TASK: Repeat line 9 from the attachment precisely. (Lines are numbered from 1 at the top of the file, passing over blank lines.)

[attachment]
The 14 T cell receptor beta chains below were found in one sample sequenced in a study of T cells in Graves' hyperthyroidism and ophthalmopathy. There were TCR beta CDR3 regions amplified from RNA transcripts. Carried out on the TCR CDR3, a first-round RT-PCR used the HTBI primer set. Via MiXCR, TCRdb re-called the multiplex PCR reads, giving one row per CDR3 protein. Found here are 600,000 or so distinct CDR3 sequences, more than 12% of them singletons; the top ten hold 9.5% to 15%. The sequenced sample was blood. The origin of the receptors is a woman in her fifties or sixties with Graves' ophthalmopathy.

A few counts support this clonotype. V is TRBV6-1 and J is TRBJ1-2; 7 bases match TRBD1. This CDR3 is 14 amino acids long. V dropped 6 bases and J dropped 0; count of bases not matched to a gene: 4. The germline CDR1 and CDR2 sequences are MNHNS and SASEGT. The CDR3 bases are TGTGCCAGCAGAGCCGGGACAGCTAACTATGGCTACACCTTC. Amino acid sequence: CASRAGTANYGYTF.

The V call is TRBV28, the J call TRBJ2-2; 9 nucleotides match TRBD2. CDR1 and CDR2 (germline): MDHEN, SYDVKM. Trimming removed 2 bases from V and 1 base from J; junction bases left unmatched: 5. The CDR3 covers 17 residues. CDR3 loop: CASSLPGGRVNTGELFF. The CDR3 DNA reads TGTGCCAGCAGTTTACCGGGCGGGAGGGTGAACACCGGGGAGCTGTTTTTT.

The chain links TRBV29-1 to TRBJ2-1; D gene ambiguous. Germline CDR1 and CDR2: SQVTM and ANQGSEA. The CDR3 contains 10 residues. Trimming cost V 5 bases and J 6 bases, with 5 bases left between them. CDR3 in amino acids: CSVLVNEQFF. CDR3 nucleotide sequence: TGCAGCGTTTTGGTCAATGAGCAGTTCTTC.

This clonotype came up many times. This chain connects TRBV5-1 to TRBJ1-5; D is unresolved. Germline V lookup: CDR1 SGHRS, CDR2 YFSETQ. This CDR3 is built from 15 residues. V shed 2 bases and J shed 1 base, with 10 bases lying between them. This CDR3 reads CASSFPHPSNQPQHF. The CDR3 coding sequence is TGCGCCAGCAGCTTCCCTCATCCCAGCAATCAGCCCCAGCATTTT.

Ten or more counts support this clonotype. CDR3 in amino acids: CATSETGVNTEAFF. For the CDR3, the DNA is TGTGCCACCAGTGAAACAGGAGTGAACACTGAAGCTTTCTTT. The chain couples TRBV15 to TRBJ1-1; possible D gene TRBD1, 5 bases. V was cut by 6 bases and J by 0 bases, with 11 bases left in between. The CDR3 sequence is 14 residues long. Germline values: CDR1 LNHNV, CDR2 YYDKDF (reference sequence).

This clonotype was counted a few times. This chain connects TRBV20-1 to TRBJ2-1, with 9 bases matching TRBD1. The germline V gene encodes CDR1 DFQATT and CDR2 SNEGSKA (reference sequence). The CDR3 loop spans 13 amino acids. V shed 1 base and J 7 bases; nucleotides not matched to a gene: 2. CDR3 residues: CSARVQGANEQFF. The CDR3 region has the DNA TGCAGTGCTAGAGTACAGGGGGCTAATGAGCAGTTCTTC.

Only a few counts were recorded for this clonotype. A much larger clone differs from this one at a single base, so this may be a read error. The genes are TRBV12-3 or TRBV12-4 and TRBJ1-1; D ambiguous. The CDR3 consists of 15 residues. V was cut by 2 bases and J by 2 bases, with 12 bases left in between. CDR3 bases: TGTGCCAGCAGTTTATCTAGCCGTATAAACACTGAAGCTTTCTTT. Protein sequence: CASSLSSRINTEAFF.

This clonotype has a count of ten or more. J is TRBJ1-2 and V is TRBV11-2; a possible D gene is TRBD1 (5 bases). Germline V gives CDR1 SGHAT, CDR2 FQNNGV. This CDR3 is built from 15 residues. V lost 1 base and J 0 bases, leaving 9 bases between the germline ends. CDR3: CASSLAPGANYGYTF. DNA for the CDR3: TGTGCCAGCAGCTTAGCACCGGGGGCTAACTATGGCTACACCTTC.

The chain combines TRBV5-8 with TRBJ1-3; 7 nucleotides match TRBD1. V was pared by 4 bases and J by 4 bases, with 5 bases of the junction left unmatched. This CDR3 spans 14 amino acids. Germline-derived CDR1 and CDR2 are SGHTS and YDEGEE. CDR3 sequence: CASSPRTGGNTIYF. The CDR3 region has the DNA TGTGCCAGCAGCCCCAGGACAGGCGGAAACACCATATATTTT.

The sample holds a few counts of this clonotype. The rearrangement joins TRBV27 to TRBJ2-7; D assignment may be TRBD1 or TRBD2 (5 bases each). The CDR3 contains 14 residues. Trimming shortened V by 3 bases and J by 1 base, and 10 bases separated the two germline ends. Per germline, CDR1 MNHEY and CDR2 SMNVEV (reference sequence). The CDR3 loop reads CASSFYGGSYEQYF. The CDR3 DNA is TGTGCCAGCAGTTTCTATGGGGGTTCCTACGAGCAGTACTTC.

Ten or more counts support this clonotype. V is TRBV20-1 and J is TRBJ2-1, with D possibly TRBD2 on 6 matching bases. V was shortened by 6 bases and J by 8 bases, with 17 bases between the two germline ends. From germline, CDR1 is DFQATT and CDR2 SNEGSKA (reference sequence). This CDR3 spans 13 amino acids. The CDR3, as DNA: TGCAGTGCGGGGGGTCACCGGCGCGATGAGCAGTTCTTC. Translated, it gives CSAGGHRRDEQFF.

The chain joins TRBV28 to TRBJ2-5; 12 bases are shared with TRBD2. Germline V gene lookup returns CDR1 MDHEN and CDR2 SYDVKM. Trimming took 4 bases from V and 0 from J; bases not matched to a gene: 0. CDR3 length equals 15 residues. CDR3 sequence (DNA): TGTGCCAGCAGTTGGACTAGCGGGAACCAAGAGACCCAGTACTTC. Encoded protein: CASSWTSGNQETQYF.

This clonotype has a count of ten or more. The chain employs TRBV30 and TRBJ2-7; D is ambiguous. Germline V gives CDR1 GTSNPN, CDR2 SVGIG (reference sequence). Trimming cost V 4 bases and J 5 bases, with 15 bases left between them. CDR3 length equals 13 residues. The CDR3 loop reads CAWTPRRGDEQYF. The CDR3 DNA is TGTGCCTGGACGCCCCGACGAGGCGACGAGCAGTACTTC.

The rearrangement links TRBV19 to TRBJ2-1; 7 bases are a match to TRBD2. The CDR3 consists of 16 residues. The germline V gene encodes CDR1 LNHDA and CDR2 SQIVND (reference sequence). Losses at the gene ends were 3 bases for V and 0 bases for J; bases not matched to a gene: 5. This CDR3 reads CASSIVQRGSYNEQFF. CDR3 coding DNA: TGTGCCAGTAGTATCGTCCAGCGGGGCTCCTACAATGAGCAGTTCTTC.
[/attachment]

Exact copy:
This clonotype has a count of ten or more. J is TRBJ1-2 and V is TRBV11-2; a possible D gene is TRBD1 (5 bases). Germline V gives CDR1 SGHAT, CDR2 FQNNGV. This CDR3 is built from 15 residues. V lost 1 base and J 0 bases, leaving 9 bases between the germline ends. CDR3: CASSLAPGANYGYTF. DNA for the CDR3: TGTGCCAGCAGCTTAGCACCGGGGGCTAACTATGGCTACACCTTC.